Giemsa stain

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Giemsa stained Trypanosoma parasites (Chagas disease pathogen)
Whirling disease section stained with Giemsa stain

Giemsa stain (/ˈɡmzə/), named after German chemist and bacteriologist Gustav Giemsa, is a nucleic acid stain used in cytogenetics and for the histopathological diagnosis of malaria and other parasites.[1]


It is specific for the phosphate groups of DNA and attaches itself to regions of DNA where there are high amounts of adenine-thymine bonding. Giemsa stain is used in Giemsa banding, commonly called G-banding, to stain chromosomes and often used to create a karyogram (chromosome map). It can identify chromosomal aberrations such as translocations and rearrangements.[citation needed]

It stains the trophozoite Trichomonas vaginalis, which presents with greenish discharge and motile cells on wet prep.[citation needed]

Giemsa stain is also a differential stain, such as when it is combined with Wright stain to form Wright-Giemsa stain. It can be used to study the adherence of pathogenic bacteria to human cells. It differentially stains human and bacterial cells purple and pink respectively. It can be used for histopathological diagnosis of the Plasmodium species that cause malaria[2] and some other spirochete and protozoan blood parasites. It is also used in Wolbachia cell stain in Drosophila melanogaster.[citation needed]

Giemsa stain is a classic blood film stain for peripheral blood smears and bone marrow specimens. Erythrocytes stain pink, platelets show a light pale pink, lymphocyte cytoplasm stains sky blue, monocyte cytoplasm stains pale blue, and leukocyte nuclear chromatin stains magenta. It is also used to visualize the classic "safety pin" shape in Yersinia pestis.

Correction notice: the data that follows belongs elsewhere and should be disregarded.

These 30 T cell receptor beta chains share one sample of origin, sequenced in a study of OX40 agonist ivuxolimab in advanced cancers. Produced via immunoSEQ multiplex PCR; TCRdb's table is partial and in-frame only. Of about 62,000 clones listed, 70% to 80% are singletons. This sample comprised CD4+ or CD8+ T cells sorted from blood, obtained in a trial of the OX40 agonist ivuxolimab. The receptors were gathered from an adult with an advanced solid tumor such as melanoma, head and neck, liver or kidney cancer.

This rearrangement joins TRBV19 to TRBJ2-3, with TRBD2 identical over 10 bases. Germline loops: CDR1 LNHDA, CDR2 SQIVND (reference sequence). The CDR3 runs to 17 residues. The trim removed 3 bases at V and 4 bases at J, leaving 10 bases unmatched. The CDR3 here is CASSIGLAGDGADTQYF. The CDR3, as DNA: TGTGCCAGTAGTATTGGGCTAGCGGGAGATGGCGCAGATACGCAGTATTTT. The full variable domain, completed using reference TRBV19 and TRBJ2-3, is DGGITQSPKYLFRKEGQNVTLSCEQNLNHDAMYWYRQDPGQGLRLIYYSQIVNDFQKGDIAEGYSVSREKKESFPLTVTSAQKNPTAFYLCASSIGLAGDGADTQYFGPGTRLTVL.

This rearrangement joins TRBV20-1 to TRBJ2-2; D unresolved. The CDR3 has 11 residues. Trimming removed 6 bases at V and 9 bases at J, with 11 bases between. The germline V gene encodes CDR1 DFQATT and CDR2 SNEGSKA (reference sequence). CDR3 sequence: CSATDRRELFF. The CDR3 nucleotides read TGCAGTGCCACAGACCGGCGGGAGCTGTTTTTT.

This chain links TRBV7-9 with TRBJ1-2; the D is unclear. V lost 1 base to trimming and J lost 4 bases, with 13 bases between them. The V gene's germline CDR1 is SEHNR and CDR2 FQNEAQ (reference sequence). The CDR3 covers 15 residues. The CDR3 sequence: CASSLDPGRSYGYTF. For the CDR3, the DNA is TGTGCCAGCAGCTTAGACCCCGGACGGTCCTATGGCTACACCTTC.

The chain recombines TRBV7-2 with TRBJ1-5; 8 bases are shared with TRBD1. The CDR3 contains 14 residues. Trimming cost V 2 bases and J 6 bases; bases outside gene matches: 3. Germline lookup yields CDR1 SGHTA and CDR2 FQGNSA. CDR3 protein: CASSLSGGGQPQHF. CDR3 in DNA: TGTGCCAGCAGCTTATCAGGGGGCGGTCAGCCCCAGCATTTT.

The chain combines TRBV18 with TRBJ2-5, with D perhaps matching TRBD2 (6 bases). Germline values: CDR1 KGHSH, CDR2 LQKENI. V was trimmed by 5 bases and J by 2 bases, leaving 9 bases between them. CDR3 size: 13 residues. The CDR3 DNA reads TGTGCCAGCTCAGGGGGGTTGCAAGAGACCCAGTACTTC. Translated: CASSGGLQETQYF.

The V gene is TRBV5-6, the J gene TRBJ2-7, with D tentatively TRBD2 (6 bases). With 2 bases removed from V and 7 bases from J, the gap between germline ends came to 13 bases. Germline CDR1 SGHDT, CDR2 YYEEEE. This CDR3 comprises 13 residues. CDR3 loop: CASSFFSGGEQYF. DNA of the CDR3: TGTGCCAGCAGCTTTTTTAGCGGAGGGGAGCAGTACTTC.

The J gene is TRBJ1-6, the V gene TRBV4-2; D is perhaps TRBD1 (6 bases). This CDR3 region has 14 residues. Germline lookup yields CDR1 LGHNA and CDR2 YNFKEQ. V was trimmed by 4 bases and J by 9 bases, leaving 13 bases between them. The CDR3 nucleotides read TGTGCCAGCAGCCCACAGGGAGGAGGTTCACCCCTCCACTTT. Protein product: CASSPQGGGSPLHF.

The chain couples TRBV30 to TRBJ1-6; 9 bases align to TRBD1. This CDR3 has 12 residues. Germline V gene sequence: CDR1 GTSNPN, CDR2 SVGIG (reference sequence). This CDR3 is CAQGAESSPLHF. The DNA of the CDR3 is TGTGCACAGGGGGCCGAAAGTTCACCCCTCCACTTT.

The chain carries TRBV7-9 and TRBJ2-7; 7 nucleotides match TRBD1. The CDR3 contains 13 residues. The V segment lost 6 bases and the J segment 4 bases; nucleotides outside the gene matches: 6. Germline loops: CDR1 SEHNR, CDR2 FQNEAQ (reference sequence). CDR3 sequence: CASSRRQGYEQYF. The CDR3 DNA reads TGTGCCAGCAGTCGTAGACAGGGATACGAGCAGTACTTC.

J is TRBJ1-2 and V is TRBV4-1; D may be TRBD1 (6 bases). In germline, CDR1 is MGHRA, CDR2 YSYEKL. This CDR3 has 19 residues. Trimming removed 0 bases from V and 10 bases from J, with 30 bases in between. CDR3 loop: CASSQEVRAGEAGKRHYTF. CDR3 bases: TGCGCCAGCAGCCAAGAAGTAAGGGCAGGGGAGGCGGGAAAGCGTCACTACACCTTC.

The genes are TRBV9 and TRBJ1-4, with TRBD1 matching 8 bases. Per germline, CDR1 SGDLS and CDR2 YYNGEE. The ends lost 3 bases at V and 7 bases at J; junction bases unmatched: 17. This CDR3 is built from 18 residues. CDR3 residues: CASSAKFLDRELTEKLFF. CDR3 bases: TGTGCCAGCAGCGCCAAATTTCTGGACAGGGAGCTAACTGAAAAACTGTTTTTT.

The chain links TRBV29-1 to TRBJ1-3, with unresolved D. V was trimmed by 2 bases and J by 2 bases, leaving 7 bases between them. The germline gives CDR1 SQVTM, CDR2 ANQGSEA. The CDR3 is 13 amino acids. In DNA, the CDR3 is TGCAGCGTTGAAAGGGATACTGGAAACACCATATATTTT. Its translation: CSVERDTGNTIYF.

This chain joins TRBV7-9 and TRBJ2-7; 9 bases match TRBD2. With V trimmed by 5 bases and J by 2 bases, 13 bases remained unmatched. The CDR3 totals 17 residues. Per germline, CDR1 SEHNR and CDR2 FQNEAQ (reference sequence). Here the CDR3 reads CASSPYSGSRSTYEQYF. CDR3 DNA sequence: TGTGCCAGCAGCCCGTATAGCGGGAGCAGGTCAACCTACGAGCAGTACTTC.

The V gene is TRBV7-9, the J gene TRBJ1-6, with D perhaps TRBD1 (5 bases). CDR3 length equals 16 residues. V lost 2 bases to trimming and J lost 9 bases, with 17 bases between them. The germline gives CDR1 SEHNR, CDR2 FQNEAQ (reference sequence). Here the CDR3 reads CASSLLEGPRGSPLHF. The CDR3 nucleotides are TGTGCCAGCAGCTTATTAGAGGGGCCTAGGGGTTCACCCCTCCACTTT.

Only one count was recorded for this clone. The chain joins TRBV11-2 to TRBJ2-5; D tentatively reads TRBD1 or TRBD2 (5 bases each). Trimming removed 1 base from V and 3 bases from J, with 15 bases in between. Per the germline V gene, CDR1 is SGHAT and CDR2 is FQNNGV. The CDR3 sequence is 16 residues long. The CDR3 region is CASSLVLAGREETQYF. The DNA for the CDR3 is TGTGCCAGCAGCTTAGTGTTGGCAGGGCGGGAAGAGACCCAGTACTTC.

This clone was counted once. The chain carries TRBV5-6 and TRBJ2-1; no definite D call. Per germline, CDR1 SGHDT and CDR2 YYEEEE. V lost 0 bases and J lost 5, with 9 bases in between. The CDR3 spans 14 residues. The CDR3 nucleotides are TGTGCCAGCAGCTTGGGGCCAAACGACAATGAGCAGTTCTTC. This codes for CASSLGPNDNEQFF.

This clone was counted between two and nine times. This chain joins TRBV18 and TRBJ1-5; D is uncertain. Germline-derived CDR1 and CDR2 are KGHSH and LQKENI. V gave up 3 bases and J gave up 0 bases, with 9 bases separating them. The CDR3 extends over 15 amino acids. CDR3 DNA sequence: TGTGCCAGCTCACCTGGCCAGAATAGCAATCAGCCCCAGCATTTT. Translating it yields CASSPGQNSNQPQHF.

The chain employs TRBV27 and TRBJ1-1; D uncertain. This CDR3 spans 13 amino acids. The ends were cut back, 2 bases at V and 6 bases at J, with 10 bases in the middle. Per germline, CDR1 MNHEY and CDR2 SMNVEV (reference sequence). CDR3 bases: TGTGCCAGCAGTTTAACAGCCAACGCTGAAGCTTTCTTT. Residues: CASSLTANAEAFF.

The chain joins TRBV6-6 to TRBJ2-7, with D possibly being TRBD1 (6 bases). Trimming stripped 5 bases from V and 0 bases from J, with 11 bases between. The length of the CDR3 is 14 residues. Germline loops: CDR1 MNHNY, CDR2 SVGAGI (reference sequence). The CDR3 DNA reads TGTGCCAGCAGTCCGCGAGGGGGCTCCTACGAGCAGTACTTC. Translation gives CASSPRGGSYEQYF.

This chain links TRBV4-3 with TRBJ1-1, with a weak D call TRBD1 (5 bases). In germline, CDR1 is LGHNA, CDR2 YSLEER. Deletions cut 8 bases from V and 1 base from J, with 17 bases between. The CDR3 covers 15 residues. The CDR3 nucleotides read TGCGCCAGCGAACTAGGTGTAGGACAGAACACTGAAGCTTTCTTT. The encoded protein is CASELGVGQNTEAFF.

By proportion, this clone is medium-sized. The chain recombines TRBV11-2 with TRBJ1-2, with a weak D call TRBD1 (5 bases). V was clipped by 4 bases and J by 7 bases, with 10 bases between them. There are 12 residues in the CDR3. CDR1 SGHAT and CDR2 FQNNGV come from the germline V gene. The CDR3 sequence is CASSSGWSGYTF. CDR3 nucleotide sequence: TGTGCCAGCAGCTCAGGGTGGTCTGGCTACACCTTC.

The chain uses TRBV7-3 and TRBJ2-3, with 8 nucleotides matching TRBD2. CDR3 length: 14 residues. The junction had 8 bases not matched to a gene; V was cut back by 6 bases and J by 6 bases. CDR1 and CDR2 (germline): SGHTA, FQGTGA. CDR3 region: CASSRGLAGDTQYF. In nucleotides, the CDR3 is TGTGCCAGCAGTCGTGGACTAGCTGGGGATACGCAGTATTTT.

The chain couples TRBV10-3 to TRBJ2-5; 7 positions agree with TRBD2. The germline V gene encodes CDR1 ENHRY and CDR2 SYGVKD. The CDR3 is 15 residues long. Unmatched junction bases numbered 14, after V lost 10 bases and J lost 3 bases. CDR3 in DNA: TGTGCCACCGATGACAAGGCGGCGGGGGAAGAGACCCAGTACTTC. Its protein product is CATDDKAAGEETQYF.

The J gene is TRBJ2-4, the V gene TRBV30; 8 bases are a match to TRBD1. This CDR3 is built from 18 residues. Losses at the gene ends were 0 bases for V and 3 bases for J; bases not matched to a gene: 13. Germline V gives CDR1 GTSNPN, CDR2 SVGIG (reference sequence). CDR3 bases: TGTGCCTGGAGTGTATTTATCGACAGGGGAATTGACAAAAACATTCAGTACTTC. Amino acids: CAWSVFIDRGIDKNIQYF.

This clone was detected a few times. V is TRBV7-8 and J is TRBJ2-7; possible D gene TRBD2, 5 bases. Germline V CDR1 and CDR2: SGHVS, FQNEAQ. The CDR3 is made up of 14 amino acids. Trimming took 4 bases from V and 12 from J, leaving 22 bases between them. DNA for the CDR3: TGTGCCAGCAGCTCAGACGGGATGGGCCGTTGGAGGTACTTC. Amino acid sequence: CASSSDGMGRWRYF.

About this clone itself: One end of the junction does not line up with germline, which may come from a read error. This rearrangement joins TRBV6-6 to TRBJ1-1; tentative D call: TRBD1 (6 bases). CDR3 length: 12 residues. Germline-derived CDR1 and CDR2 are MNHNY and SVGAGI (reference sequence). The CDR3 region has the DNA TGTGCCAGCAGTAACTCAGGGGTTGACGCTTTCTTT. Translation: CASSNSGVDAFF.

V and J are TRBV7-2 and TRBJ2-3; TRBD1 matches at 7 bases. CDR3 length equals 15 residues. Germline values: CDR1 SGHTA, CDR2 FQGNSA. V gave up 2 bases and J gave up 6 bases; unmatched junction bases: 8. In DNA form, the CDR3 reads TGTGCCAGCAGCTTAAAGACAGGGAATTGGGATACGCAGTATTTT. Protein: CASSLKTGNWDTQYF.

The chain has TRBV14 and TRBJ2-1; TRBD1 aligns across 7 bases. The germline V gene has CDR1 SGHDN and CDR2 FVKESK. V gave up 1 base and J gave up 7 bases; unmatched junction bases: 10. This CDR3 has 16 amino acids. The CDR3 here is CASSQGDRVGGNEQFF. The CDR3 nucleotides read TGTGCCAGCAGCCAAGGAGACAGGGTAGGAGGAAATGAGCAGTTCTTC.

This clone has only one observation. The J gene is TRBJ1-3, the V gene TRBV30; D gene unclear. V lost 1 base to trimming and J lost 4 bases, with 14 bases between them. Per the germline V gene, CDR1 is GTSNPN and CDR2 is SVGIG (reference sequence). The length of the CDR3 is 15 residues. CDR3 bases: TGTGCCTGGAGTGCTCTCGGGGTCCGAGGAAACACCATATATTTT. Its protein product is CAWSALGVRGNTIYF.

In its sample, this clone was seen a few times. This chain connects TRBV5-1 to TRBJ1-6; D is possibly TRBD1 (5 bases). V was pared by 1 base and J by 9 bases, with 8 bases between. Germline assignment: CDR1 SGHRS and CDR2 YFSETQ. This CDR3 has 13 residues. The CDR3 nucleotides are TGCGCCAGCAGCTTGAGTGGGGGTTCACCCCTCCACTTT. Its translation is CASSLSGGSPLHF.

"Owl's-eye" viral inclusions, associated with Cytomegalovirus infection.

Giemsa stain is also used to visualize chromosomes. This is particularly relevant for detection of Cytomegalovirus infection, where the classical finding would be an "owl-eye" viral inclusion.[3]

Giemsa stains the fungus Histoplasma, Chlamydia bacteria, and can be used to identify mast cells.[4]


Giemsa's solution is a mixture of methylene blue, eosin, and Azure B. The stain is usually prepared from commercially available Giemsa powder.

A thin film of the specimen on a microscope slide is fixed in pure methanol for 30 seconds, by immersing it or by putting a few drops of methanol on the slide. The slide is immersed in a freshly prepared 5% Giemsa stain solution for 20–30 minutes (in emergencies 5–10 minutes in 10% solution can be used), then flushed with tap water and left to dry.[5]

See also[edit]


  1. ^ Giemsa G (1904 Eine Vereinfachung und Vervollkommnung meiner Methylenblau-Eosin-Färbemethode zur Erzielung der Romanowsky-Nocht’schen Chromatinfärbung. Centralblatt für Bakteriologie I Abteilung 32, 307–313.
  2. ^ Shapiro HM, Mandy F (September 2007). "Cytometry in malaria: moving beyond Giemsa". Cytometry Part A. 71 (9): 643–5. doi:10.1002/cyto.a.20453. PMID 17712779. S2CID 12831277.
  3. ^ Woods, G. L.; Walker, D. H. (July 1996). "Detection of infection or infectious agents by use of cytologic and histologic stains". Clinical Microbiology Reviews. 9 (3): 382–404. doi:10.1128/cmr.9.3.382. ISSN 0893-8512. PMC 172900. PMID 8809467.
  4. ^ Damsgaard TE, Olesen AB, Sørensen FB, et al. (April 1997). "Mast cells and atopic dermatitis. Stereological quantification of mast cells in atopic dermatitis and normal human skin". Arch. Dermatol. Res. 289 (5): 256–60. doi:10.1007/s004030050189. PMID 9164634. S2CID 229476. Archived from the original on 2013-02-12.
  5. ^ " Giemsa stain". Archived from the original on 2013-10-29. Retrieved 28 Oct 2013.